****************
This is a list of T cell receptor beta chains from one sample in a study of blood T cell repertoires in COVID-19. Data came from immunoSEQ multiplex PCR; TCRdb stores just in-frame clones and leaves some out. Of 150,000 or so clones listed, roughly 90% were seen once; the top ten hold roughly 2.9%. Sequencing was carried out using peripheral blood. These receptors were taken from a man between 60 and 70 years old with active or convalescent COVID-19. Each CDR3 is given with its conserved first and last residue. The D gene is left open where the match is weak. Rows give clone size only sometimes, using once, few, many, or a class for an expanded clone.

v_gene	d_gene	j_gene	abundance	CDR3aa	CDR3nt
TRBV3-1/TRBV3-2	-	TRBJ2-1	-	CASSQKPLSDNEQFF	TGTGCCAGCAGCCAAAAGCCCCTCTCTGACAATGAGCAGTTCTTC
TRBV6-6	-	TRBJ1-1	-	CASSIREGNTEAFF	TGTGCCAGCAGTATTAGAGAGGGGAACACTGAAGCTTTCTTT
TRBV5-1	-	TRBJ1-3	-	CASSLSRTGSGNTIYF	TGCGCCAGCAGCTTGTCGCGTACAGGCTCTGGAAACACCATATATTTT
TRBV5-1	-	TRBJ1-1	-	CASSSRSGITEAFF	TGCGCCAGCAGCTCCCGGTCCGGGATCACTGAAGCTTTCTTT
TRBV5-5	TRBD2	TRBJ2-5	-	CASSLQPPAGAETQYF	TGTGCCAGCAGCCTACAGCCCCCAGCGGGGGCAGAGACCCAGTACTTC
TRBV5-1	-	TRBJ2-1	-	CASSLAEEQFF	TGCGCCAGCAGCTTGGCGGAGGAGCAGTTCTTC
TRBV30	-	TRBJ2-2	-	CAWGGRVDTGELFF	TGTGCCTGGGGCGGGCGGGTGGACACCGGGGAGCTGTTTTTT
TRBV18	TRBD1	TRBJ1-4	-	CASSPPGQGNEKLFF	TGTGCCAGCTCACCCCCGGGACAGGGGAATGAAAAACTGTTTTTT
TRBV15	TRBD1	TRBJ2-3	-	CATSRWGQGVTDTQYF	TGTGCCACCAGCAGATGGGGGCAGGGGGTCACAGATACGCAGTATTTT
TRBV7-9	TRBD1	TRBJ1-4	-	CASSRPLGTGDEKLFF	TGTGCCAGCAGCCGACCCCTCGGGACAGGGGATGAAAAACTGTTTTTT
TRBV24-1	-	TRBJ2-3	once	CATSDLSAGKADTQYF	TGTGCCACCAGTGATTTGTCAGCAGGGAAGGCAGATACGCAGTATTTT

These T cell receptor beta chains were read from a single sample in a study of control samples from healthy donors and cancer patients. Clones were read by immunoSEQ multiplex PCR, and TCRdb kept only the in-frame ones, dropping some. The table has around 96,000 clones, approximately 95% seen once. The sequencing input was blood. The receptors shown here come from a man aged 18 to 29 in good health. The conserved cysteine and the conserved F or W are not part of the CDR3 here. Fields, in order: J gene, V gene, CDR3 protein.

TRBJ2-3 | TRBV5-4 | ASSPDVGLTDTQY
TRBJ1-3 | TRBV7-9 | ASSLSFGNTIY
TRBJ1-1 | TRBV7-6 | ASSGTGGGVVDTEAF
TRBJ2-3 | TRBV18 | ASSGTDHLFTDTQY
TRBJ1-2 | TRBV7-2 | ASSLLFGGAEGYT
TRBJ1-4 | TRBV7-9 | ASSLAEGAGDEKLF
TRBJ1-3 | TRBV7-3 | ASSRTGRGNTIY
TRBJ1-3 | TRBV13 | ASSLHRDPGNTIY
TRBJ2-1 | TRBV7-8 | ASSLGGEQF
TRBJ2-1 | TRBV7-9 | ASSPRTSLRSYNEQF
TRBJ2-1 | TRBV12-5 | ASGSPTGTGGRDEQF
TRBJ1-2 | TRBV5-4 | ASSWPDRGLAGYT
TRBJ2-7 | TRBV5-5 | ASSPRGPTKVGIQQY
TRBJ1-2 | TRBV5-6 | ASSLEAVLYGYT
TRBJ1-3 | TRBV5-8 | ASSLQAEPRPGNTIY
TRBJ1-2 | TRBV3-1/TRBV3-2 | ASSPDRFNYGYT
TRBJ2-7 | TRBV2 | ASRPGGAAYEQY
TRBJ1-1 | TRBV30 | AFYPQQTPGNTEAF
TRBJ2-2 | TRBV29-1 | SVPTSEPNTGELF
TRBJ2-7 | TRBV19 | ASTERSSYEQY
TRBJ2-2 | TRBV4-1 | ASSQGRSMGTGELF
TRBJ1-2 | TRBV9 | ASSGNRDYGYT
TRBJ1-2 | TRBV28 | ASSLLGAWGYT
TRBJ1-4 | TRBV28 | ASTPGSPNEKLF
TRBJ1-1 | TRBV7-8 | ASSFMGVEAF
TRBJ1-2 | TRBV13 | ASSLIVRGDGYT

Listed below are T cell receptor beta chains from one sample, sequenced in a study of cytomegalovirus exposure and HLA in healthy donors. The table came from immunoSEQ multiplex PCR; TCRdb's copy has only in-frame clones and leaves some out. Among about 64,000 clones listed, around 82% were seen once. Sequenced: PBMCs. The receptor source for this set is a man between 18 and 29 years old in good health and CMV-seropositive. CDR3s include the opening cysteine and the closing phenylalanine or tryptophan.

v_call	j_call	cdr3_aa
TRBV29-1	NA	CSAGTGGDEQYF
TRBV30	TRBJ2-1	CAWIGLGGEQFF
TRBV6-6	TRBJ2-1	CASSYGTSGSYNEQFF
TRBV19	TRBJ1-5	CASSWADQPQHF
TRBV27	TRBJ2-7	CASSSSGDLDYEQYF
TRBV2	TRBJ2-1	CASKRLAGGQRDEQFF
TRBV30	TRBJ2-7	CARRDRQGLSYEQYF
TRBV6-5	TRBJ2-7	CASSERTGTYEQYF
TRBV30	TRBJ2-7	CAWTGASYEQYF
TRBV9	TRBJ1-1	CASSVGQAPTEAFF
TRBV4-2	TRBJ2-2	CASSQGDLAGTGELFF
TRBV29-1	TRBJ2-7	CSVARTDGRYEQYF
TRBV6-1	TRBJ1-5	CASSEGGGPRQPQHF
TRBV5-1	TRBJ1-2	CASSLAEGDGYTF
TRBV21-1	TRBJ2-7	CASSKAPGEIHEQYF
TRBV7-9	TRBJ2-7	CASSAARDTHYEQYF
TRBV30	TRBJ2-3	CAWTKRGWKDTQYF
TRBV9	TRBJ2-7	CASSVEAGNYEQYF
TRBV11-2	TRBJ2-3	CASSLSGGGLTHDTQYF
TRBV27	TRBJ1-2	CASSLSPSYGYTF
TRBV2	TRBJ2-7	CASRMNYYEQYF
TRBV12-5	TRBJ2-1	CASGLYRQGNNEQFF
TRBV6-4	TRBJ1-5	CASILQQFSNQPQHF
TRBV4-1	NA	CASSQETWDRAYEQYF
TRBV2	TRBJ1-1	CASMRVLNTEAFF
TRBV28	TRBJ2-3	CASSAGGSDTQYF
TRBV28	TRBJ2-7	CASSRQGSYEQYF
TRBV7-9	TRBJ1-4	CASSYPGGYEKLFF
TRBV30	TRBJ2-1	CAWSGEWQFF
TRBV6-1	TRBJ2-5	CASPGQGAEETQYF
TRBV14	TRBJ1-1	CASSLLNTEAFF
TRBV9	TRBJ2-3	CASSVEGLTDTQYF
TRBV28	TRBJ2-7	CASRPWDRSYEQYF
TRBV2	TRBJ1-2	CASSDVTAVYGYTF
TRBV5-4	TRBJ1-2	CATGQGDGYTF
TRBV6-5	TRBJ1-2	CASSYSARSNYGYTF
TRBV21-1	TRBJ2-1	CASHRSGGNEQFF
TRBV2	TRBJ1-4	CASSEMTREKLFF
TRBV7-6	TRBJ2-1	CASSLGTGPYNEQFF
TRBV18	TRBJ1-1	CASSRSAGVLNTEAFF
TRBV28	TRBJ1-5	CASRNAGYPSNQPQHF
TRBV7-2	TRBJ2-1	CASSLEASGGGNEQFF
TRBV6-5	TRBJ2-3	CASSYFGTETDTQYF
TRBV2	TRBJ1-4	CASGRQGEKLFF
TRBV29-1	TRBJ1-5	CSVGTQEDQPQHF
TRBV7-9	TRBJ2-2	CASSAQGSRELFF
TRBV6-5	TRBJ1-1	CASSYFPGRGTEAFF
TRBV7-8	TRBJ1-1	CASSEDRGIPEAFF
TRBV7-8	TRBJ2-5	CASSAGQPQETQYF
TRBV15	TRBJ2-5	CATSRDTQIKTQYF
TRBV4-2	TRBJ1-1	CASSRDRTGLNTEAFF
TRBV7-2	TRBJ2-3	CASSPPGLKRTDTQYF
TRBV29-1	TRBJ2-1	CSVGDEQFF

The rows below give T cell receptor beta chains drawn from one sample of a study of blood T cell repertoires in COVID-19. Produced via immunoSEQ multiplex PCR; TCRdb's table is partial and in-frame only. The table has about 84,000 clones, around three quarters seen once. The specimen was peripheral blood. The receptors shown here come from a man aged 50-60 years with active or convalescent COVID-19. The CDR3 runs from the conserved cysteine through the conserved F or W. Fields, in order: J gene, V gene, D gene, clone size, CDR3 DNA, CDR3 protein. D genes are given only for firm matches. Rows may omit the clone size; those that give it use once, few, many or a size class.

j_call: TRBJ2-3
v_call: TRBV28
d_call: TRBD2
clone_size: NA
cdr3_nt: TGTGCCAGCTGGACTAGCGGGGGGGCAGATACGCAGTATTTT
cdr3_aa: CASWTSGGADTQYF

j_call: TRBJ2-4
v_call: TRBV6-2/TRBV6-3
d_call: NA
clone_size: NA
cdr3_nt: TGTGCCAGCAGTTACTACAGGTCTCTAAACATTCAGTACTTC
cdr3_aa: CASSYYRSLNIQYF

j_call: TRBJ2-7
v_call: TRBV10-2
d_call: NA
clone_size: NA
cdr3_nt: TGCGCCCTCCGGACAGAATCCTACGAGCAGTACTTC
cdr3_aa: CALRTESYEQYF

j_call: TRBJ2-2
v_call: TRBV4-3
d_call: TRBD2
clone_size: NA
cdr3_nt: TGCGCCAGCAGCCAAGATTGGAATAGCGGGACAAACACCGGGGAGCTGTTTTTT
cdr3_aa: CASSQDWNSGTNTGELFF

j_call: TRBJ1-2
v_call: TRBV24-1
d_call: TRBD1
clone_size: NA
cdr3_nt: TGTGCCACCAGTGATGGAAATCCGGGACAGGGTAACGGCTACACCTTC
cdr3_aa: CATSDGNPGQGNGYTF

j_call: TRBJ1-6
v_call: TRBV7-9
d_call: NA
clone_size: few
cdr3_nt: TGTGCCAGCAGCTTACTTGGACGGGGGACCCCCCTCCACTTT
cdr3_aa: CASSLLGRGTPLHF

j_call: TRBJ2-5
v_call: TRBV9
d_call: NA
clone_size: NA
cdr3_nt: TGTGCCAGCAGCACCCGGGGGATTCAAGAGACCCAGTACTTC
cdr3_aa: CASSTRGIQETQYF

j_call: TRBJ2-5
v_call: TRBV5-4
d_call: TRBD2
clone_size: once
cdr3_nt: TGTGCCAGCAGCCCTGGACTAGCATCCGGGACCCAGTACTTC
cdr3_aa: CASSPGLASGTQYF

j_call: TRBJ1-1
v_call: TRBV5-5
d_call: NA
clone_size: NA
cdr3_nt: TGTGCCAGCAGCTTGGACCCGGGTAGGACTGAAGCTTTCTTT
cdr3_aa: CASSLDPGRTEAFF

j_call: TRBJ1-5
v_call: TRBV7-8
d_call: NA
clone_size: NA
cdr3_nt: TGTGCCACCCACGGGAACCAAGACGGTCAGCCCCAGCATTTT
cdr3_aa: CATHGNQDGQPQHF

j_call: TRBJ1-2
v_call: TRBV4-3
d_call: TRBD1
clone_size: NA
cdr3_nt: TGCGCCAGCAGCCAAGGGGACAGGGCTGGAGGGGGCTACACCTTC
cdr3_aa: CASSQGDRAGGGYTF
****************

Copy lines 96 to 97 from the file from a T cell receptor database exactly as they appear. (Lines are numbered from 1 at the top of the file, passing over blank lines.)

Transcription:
The rows below give T cell receptor beta chains drawn from one sample of a study of blood T cell repertoires in COVID-19. Produced via immunoSEQ multiplex PCR; TCRdb's table is partial and in-frame only. The table has about 84,000 clones, around three quarters seen once. The specimen was peripheral blood. The receptors shown here come from a man aged 50-60 years with active or convalescent COVID-19. The CDR3 runs from the conserved cysteine through the conserved F or W. Fields, in order: J gene, V gene, D gene, clone size, CDR3 DNA, CDR3 protein. D genes are given only for firm matches. Rows may omit the clone size; those that give it use once, few, many or a size class.

j_call: TRBJ2-3